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"Five axiomatic propositions of Canadian Nationalism vis-a-vis the Americans:

1. Boy, we hate Americans.

2. We really do.

3. Really.

4. I'm not kidding. We really hate them.

5. So how come they never pay us any attention?"

--Will Ferguson, Why I Hate Canadians, Vancouver: Douglas & McIntyre, 1997, p.105.


Monday, February 25, 2002

They're efficient. They help people on a budget. They can't be any good. The New York Times had an interesting article on Sunday about Wal-Mart, which is now the largest company (in terms of sales and employees) in the U.S. Wal-Mart’s success has been built on its relentless efforts to sell at a lower price the same brand-name goods that are available elsewhere (in recent years the chain has also expanded into selling private-label goods). My sense is that Wal-Mart, and its cousins in spirit such as Home Depot, have played an often-overlooked role in checking inflation over the last decade or so – by holding the line on prices and challenging rival retailers to do the same. The NYT article notes that Wal-Mart is now attempting to move upscale, which poses some fascinating challenges and opportunities for the retailer.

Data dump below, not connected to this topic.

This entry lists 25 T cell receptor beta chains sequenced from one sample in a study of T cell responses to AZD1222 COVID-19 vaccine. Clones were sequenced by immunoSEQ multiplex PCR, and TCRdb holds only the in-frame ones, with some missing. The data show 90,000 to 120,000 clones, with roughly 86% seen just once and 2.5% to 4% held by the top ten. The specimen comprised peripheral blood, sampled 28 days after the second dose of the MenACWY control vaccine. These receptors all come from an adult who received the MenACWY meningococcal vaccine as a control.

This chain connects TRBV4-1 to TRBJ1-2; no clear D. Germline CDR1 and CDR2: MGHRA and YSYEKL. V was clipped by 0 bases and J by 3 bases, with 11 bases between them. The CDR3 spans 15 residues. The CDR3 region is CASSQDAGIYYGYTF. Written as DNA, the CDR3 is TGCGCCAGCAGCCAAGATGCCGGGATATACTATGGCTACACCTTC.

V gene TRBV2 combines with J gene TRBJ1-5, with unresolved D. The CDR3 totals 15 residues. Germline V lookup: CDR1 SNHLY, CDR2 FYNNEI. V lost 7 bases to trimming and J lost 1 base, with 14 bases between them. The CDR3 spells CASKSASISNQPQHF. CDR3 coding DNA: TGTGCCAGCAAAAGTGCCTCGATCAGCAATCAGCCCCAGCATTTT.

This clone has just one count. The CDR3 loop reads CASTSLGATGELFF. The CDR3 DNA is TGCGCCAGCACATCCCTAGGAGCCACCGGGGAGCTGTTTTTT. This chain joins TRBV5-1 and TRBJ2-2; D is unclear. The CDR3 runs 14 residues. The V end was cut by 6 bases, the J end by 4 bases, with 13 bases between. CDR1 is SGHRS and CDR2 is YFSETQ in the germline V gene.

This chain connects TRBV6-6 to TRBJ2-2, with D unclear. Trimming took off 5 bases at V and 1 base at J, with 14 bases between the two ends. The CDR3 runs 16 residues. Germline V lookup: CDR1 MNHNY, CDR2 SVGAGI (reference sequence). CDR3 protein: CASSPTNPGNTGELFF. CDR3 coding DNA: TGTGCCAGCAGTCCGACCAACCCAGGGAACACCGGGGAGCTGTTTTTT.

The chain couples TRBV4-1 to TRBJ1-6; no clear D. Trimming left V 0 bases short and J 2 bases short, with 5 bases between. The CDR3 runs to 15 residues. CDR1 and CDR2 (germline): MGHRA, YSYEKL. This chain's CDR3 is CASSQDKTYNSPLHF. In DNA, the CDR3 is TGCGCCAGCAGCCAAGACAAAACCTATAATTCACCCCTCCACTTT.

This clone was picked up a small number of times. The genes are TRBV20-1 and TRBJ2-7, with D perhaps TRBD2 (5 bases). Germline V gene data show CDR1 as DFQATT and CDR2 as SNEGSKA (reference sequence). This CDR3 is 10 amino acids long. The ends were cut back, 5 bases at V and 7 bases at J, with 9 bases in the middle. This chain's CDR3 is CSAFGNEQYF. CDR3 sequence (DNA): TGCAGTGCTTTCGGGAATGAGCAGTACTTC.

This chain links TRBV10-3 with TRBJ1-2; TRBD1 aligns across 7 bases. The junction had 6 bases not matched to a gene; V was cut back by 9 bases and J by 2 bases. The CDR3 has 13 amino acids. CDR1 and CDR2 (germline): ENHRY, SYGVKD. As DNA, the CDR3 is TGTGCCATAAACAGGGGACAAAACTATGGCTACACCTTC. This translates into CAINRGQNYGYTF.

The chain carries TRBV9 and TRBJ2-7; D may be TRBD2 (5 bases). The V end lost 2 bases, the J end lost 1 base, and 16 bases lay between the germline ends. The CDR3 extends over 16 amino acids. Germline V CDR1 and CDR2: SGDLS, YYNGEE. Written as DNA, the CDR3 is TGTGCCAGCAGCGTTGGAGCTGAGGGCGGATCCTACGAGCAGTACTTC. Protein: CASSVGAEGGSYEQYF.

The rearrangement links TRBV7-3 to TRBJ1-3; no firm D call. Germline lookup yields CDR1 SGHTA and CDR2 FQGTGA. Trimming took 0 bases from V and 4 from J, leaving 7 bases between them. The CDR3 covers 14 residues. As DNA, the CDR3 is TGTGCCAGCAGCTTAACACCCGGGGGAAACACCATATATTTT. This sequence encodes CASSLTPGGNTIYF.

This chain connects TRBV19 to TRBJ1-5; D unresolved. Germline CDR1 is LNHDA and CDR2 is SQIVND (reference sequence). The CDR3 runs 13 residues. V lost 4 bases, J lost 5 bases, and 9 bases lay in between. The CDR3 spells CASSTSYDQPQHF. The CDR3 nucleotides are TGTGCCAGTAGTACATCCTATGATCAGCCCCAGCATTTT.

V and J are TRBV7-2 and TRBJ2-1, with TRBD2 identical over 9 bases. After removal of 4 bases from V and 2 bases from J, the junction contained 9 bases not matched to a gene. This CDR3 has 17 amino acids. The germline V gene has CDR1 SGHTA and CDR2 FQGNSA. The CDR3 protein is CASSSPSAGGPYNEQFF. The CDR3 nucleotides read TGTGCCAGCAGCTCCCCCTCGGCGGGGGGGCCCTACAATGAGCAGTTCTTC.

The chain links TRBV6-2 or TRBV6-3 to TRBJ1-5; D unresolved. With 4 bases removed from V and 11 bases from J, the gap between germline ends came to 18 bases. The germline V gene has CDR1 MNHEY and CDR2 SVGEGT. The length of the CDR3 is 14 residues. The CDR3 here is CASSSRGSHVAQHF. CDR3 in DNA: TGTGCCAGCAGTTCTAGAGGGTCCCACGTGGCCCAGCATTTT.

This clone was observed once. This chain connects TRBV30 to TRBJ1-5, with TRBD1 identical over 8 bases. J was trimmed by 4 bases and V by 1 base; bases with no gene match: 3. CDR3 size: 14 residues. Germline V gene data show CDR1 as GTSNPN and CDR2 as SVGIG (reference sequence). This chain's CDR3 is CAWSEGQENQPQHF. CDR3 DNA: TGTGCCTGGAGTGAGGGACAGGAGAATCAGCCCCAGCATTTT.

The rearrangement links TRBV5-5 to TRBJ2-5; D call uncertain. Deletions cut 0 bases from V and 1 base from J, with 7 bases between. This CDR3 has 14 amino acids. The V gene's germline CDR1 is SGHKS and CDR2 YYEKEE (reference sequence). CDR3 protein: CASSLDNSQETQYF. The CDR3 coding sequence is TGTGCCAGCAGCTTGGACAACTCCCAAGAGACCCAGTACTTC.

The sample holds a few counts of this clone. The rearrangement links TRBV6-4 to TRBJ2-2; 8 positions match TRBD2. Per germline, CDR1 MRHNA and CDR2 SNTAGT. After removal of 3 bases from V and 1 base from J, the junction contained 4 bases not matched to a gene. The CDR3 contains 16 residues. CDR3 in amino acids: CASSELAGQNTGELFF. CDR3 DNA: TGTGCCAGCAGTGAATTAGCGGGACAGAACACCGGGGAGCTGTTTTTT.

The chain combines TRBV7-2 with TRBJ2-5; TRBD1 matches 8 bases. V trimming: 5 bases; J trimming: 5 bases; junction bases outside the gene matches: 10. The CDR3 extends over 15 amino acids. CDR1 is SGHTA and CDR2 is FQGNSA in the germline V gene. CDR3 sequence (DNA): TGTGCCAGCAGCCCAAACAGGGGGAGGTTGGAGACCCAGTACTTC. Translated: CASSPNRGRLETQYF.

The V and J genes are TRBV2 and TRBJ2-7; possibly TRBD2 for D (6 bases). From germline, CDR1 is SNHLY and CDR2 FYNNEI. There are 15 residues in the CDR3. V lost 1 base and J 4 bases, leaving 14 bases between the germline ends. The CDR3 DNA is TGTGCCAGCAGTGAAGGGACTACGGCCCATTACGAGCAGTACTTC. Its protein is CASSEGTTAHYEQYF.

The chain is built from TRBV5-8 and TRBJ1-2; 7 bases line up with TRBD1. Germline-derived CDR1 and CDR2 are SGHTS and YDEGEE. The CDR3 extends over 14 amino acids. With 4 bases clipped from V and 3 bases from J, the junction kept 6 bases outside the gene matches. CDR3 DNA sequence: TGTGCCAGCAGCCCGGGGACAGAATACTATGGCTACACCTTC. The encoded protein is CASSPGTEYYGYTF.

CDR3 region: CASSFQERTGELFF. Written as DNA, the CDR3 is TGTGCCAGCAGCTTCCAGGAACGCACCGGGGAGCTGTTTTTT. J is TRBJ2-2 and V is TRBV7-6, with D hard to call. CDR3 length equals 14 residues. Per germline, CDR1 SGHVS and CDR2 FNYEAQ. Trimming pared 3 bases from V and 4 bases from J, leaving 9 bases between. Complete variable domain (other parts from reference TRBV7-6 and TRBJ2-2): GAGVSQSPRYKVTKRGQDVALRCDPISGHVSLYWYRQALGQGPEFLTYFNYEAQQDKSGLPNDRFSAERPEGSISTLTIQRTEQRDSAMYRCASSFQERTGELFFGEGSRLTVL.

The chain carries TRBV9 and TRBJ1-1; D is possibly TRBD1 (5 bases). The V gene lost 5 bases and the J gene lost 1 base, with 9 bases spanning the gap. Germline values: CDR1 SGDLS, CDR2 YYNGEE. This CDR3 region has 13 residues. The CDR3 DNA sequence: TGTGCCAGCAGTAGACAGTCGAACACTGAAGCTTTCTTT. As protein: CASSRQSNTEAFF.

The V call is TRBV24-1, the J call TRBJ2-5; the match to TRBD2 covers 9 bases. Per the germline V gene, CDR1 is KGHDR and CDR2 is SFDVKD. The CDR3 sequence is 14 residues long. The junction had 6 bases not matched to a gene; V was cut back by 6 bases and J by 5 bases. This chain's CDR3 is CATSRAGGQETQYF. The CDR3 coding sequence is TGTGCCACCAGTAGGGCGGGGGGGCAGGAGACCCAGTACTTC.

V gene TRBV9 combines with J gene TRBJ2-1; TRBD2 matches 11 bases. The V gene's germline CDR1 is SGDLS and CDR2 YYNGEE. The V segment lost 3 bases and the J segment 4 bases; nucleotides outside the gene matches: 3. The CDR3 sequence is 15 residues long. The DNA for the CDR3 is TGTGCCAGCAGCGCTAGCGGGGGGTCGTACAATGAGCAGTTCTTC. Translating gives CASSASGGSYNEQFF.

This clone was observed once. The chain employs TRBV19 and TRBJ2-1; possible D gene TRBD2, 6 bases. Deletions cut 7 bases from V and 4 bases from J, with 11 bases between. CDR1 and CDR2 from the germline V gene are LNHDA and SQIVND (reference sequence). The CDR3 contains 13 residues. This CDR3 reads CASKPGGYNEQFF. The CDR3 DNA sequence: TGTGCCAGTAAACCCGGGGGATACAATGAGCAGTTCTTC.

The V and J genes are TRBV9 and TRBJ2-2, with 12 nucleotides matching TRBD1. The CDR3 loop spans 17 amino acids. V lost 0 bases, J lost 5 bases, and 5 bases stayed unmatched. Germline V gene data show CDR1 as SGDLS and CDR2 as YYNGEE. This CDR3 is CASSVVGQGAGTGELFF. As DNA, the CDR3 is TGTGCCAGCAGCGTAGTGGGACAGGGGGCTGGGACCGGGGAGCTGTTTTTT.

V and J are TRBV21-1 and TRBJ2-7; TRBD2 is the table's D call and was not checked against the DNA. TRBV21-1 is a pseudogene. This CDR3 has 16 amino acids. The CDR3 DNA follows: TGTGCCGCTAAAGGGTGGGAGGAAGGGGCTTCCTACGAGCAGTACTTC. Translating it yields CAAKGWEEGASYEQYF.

You might think that people would generally applaud a chain that historically has brought products to people – often working-class people on tight budgets – at a lower price, hence helping them make ends meet. But then, you wouldn’t be Heather Mallick. Ms. Mallick’s one-note musings on retailing in Canada last Saturday explained, to those of us who are either too stupid or too timid to see it, that:

Here's the hard truth. If Canadian-owned retailing shrivels because of Wal-Mart or Sears, it will be because of the triumph of the American-driven demand for cheapness as the sole criterion of purchase, which many Canadians are brainwashed into praising. Eatons was good. It died because people knew it couldn't live. Zellers likely won't defeat Wal-Mart because it can't sink that low.